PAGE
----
United States Capitol
East Capitol St NE & First St
Washington, DC 20004
Phone: (202) 226-8000
…the Capitol “ought to be upon a scale far superior to anything in this Country.”
—George Washington to Thomas Jefferson, 1792
On September 18, 1793, George Washington laid the U.S. Capitol cornerstone at the southeast corner of its foundation to mark the building of the nation’s most symbolically important and architecturally impressive building.
The United States Capitol in Washington, D.C., is a symbol of the American people and their government, the meeting place of the nation’s legislature. The Capitol also houses an important collection of American art, and it is an architectural achievement in its own right. It is a working office building as well as a tourist attraction visited by millions every year.
Construction of the U.S. Capitol began in 1793. In November 1800, the U.S. Congress met in the first completed portion, the north wing. In the 1850s, major extensions to the North and South ends of the Capitol were authorized because of the great westward expansion of our nation and the resultant growth of Congress. Since that time, the U.S. Capitol and its stately dome have become international symbols of our representative democracy. The Senate and the House of Representatives have met here for more than two centuries. The Capitol has been built, burnt, rebuilt, extended, and restored; today, it stands as a monument not only to its builders but also to the American people and their government.
The House and Senate Wings
By 1850, it became clear that the Capitol could not accommodate the growing number of legislators arriving from newly admitted states. A new design competition was held, and President Millard Fillmore appointed Philadelphia architect Thomas U. Walter to carry out the expansion. Two new wings were added – a new chamber for the House of Representatives on the south side, and a new chamber for the Senate on the north.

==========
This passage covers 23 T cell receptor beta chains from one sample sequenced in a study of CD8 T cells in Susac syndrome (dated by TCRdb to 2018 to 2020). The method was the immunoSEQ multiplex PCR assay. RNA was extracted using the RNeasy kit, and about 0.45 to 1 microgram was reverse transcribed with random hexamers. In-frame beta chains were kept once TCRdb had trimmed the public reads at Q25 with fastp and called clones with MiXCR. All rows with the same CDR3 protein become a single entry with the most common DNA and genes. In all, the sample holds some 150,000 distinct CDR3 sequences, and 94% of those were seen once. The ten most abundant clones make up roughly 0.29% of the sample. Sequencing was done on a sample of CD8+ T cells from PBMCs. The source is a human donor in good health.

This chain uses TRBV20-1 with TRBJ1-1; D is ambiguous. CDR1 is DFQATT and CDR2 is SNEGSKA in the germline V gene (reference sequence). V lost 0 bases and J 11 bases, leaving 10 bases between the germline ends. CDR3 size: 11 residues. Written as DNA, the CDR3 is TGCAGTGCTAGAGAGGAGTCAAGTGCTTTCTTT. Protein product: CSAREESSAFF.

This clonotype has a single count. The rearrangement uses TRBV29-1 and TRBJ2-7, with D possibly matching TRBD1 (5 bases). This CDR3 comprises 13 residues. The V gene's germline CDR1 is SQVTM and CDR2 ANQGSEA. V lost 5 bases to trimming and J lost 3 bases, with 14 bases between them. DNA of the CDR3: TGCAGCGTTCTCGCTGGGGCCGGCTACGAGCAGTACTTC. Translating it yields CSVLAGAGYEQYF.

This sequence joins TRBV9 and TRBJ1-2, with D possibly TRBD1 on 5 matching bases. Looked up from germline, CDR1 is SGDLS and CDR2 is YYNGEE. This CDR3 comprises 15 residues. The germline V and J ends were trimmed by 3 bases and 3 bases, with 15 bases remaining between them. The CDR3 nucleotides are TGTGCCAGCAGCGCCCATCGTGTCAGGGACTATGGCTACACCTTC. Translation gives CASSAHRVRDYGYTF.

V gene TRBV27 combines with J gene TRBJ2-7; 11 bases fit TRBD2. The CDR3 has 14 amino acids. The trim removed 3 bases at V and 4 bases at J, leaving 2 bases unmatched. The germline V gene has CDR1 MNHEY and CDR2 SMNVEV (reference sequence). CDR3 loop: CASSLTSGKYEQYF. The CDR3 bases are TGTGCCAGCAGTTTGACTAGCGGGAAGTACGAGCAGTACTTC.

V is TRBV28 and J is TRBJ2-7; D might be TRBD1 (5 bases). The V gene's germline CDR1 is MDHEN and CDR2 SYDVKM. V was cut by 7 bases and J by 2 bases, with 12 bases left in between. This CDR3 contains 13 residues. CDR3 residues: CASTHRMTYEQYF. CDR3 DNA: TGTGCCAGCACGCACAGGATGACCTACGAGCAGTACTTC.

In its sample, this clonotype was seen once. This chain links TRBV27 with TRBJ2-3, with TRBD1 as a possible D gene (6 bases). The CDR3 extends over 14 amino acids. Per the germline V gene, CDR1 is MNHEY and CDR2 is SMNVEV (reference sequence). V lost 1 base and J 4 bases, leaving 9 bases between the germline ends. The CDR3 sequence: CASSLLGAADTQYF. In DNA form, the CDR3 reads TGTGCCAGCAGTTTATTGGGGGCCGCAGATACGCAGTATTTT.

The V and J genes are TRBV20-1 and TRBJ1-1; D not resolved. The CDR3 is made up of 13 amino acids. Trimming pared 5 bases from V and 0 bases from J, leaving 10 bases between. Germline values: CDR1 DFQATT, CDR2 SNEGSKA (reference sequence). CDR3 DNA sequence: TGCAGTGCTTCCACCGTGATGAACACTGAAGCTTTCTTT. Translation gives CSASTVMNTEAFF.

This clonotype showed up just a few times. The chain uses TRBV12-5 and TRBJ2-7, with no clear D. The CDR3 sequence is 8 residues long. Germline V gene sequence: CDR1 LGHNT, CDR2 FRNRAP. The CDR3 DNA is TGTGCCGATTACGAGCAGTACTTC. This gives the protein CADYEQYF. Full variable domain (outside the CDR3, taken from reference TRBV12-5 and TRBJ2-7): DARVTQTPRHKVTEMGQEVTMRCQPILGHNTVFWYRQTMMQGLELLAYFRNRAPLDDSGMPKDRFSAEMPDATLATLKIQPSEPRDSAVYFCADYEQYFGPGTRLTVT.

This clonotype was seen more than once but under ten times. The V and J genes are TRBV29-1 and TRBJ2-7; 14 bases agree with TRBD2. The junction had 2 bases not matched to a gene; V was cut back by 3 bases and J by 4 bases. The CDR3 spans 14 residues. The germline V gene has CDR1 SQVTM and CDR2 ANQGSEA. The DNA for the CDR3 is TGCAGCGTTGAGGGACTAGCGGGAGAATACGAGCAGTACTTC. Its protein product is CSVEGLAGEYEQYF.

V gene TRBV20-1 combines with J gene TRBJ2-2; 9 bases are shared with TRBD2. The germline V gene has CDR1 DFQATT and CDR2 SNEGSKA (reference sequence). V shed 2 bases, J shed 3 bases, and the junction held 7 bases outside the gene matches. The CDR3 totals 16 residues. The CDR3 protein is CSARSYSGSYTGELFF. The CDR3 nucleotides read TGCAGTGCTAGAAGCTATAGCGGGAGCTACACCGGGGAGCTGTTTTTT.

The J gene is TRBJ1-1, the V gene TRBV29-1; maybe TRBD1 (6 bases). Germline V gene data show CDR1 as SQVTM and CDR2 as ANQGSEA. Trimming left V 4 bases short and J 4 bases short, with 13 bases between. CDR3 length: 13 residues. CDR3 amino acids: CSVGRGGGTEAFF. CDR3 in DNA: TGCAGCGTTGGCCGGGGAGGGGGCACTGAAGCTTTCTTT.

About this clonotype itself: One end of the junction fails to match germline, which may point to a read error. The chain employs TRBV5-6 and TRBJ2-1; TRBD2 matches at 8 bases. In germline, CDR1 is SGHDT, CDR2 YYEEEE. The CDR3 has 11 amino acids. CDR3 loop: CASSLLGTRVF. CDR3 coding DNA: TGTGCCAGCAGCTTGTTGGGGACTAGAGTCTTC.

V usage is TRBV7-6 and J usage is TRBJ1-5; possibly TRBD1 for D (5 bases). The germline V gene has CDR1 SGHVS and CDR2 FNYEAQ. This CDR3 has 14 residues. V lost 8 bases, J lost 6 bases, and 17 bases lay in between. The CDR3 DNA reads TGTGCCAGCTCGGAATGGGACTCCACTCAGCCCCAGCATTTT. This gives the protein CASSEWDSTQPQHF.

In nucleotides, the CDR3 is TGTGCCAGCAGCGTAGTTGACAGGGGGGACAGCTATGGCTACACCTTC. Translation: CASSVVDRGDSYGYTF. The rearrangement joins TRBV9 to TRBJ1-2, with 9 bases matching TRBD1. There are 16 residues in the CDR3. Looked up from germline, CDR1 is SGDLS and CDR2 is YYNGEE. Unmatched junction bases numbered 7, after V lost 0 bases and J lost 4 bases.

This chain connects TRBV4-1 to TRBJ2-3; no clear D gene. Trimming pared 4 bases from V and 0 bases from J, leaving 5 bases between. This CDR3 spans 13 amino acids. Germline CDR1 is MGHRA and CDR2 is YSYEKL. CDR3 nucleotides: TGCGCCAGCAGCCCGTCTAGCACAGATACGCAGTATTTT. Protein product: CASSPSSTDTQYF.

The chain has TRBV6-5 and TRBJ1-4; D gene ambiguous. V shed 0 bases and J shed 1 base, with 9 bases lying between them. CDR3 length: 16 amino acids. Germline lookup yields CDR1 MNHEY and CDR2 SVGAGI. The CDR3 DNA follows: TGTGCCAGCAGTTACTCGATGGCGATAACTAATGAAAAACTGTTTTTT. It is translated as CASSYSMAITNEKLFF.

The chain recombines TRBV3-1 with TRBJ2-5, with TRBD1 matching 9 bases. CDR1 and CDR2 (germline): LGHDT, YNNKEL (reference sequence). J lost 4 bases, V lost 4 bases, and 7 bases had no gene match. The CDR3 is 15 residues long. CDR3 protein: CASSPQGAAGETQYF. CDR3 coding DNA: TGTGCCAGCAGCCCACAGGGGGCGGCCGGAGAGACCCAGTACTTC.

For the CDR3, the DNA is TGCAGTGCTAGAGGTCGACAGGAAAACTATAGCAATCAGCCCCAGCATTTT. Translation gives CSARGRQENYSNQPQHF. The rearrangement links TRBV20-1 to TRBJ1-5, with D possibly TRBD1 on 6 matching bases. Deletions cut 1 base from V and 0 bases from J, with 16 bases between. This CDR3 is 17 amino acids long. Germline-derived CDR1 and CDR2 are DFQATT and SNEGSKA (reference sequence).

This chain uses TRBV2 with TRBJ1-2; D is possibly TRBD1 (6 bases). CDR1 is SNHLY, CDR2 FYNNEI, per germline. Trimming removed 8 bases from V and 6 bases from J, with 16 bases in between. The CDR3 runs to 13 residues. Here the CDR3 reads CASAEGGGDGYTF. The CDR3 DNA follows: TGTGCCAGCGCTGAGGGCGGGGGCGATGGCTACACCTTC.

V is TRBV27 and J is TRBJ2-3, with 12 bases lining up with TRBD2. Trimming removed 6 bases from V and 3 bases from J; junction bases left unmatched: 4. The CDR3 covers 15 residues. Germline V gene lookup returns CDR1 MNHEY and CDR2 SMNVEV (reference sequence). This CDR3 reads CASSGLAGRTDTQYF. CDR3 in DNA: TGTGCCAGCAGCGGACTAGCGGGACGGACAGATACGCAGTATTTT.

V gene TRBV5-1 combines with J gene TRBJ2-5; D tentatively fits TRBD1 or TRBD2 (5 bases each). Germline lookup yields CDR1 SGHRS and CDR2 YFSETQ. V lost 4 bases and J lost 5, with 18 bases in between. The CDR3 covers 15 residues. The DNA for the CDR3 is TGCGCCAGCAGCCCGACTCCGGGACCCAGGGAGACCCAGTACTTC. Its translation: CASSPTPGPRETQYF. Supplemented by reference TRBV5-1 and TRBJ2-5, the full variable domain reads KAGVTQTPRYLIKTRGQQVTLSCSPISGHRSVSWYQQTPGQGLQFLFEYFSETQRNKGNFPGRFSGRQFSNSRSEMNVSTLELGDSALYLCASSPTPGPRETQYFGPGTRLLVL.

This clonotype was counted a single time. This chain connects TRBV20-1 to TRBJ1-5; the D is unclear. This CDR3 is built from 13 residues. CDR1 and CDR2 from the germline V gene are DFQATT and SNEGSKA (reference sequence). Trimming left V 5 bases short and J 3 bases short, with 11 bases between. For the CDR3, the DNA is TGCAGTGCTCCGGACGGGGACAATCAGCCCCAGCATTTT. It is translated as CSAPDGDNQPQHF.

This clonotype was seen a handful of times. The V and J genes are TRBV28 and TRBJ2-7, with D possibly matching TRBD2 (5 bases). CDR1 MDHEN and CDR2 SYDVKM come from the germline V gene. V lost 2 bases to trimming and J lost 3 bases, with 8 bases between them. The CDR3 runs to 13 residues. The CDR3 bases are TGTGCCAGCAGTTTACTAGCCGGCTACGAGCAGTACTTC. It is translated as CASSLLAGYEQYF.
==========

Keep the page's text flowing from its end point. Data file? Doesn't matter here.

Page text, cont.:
The 1850 expansion more than doubled the length of the Capitol, dwarfing the original, timber-framed 1818 dome. In 1855, the decision was made to tear it down and replace it with the “wedding-cake style” cast-iron dome that stands today. Also designed by Walter, the new dome stood three times the height of the original dome and 100 feet (30 m) in diameter, yet had to be supported on the existing masonry piers. Like Mansart’s dome at Les Invalides (which he had visited in 1838), Walter’s dome is double, with a large oculus in the inner dome, through which is seen The Apotheosis of Washington painted on a shell suspended from the supporting ribs, which also support the visible exterior structure and the tholos that supports Freedom, a colossal statue that was added to the top of the dome in 1863. This statue was cast by a slave named Philip Reid. The weight of the cast iron for the dome has been published as 8,909,200 pounds (4,041,100 kg).
When the Capitol’s new dome was finally completed, its massive visual weight, in turn, overpowered the proportions of the columns of the East Portico, built in 1828. The East Front of the Capitol building was rebuilt in 1904, following a design of the architects Carrère and Hastings, who also designed the Senate and House office buildings.
The next major expansion to the Capitol started in 1958, with a 33.5 feet (10.2 m) extension of the East Portico. During this project, in 1960 the dome underwent its last restoration. A marble duplicate of the sandstone East Front was built 33.5 feet (10.2 m) from the old Front. (In 1962, a connecting extension incorporated what formerly was an outside wall as an inside wall.) In the process, the Corinthian columns were removed. It was not until 1984 that landscape designer Russell Page created a suitable setting for them in a large meadow at the National Arboretum as the National Capitol Columns, where they are combined with a reflecting pool in an ensemble that reminds some visitors of Persepolis. Besides the columns, hundreds of blocks of the original stone were removed and are stored behind a National Park Service maintenance yard in Rock Creek Park.